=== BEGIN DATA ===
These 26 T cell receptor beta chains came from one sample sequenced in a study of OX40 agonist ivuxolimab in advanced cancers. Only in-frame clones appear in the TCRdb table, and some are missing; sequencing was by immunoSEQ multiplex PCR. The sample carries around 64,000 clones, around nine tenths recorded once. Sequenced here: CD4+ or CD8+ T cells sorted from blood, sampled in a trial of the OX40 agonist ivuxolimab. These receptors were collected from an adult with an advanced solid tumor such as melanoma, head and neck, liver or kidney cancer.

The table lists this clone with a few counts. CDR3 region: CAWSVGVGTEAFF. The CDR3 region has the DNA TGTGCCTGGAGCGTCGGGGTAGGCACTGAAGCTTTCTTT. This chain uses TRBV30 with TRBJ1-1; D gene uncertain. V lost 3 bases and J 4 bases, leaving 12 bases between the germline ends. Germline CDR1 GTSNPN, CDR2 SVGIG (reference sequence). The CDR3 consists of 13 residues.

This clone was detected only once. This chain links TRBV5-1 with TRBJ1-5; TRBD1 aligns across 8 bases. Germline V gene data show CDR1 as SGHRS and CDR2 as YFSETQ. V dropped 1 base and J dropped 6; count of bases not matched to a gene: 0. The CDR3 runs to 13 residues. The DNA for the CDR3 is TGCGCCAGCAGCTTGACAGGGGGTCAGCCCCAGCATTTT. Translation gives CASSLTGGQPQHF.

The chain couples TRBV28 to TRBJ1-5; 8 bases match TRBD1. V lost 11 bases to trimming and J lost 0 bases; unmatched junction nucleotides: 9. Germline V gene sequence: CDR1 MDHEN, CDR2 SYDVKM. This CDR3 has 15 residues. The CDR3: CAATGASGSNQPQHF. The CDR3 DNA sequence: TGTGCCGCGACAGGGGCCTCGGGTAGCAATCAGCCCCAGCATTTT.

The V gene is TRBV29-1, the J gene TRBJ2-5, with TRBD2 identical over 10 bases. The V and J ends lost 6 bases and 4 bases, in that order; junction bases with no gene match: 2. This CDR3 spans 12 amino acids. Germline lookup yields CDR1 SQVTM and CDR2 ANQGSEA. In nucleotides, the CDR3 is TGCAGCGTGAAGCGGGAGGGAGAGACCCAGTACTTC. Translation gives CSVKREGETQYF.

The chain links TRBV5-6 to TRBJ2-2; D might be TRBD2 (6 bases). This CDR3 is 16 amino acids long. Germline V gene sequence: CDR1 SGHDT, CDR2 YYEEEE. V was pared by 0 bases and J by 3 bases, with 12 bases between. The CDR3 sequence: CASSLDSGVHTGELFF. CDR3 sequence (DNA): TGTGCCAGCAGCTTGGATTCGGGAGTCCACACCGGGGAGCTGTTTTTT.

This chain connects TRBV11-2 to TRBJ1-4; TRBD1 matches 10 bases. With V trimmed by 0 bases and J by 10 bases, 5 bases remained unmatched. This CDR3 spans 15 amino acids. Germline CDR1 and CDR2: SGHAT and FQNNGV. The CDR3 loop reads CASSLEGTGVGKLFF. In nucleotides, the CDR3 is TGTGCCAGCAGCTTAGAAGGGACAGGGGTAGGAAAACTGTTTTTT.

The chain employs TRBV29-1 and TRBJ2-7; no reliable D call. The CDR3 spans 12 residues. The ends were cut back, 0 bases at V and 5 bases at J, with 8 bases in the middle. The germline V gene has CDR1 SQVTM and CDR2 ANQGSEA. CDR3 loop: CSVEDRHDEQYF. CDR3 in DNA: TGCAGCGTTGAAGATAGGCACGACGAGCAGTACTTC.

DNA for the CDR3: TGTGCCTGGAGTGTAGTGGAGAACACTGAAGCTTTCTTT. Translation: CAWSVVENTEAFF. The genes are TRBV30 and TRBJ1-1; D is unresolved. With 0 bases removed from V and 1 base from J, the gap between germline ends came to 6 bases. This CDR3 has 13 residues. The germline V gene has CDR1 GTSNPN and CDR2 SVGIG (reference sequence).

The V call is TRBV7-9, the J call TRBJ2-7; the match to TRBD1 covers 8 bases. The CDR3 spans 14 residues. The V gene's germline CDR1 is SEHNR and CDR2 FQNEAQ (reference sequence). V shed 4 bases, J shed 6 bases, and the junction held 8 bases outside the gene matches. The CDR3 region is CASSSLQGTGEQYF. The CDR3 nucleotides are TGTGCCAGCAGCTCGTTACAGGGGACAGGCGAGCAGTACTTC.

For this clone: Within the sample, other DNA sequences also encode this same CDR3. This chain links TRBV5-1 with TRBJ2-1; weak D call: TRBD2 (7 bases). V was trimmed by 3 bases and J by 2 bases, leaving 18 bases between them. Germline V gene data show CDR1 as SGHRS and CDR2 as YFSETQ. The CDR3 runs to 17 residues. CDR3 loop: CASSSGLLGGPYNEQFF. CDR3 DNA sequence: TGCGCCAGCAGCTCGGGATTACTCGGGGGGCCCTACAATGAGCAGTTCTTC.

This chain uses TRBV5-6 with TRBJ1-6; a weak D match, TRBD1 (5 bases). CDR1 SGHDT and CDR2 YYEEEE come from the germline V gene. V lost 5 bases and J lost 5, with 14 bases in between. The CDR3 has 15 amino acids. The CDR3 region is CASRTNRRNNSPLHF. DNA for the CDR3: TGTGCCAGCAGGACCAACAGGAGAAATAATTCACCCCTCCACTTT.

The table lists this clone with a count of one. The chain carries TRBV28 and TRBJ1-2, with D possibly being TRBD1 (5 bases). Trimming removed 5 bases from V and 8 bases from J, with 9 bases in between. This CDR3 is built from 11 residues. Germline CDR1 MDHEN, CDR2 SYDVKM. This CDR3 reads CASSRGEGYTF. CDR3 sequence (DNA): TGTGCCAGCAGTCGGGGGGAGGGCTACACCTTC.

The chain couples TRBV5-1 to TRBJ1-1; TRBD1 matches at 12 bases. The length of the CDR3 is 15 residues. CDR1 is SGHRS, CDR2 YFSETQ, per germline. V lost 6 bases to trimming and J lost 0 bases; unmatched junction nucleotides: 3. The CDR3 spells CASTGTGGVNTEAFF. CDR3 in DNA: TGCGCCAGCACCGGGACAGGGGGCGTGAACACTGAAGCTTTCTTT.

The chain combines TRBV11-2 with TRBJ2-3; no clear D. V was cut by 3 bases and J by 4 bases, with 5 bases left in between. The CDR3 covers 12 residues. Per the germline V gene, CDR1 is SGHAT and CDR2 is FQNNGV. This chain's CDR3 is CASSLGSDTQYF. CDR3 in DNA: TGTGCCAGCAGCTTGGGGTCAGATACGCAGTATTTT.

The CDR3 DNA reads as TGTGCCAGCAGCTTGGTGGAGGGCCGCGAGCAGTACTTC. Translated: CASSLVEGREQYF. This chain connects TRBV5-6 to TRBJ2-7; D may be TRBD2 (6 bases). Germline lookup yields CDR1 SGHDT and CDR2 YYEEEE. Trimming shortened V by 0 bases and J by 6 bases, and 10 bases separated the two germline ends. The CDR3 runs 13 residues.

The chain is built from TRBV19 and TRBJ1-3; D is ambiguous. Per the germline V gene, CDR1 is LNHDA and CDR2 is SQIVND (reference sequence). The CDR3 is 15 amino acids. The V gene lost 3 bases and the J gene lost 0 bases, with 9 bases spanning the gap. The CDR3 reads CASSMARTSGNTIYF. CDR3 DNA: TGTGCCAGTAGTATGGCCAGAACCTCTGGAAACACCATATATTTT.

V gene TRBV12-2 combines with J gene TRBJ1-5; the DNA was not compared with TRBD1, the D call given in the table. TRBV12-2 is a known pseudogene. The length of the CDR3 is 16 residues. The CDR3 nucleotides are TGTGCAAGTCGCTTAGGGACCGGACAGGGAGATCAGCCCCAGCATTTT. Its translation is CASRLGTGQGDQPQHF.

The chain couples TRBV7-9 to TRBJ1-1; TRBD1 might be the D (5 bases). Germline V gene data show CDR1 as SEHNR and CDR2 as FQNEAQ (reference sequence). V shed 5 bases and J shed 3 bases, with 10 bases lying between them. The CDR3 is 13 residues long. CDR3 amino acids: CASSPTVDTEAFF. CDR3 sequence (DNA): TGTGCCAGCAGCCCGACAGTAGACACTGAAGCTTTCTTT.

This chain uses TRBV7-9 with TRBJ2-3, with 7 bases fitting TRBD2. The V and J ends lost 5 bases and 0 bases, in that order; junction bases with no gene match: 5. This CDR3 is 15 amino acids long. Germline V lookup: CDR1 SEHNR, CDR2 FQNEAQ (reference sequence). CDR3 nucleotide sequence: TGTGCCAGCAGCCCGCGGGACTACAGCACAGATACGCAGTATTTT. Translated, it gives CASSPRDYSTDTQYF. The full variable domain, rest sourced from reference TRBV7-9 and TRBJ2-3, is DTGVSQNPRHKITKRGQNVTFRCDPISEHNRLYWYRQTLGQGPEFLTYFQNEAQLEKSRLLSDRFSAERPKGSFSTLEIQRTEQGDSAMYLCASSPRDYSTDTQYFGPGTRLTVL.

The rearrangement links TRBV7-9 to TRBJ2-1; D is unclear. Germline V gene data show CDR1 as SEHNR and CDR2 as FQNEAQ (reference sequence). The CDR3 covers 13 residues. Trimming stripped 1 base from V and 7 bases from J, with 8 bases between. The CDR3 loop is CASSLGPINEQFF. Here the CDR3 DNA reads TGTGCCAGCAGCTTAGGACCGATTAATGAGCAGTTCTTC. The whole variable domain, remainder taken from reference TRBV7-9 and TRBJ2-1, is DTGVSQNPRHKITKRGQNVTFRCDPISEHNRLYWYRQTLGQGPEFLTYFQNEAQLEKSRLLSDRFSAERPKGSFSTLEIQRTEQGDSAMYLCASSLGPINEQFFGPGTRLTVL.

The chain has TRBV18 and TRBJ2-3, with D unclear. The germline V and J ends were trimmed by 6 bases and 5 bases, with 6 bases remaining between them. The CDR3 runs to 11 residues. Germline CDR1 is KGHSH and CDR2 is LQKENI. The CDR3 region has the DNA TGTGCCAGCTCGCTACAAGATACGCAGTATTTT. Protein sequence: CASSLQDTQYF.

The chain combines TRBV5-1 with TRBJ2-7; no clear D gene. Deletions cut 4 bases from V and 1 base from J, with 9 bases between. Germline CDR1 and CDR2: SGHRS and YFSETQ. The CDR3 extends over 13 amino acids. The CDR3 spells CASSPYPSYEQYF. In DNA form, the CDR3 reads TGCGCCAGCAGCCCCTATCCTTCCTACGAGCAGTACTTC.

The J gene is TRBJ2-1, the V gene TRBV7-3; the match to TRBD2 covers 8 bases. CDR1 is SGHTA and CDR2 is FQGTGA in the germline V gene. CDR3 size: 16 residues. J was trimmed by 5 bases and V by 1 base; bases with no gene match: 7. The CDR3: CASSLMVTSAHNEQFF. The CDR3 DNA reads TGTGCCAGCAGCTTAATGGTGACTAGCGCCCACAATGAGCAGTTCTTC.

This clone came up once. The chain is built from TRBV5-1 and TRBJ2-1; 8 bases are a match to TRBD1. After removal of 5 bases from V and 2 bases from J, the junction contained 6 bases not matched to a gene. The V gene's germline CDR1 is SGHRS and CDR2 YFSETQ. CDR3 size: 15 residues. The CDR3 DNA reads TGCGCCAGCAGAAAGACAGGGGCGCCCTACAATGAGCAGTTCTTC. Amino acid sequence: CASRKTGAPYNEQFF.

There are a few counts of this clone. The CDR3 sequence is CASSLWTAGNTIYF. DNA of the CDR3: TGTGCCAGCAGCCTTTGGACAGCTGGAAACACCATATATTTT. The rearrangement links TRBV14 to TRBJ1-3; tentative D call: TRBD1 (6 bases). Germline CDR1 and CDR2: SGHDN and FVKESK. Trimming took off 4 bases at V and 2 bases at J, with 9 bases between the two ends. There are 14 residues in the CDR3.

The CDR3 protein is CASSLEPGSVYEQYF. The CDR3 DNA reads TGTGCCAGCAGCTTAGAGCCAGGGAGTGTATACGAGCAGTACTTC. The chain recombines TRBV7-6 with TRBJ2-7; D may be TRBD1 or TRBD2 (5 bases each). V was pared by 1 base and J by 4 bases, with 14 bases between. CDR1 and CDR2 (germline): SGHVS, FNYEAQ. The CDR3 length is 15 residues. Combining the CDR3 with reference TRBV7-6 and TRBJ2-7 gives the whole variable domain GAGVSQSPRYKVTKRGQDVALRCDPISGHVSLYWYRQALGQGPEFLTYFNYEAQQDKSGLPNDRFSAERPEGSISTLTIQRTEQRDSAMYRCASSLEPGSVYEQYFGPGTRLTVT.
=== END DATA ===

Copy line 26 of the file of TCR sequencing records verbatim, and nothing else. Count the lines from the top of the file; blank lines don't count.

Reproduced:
There are a few counts of this clone. The CDR3 sequence is CASSLWTAGNTIYF. DNA of the CDR3: TGTGCCAGCAGCCTTTGGACAGCTGGAAACACCATATATTTT. The rearrangement links TRBV14 to TRBJ1-3; tentative D call: TRBD1 (6 bases). Germline CDR1 and CDR2: SGHDN and FVKESK. Trimming took off 4 bases at V and 2 bases at J, with 9 bases between the two ends. There are 14 residues in the CDR3.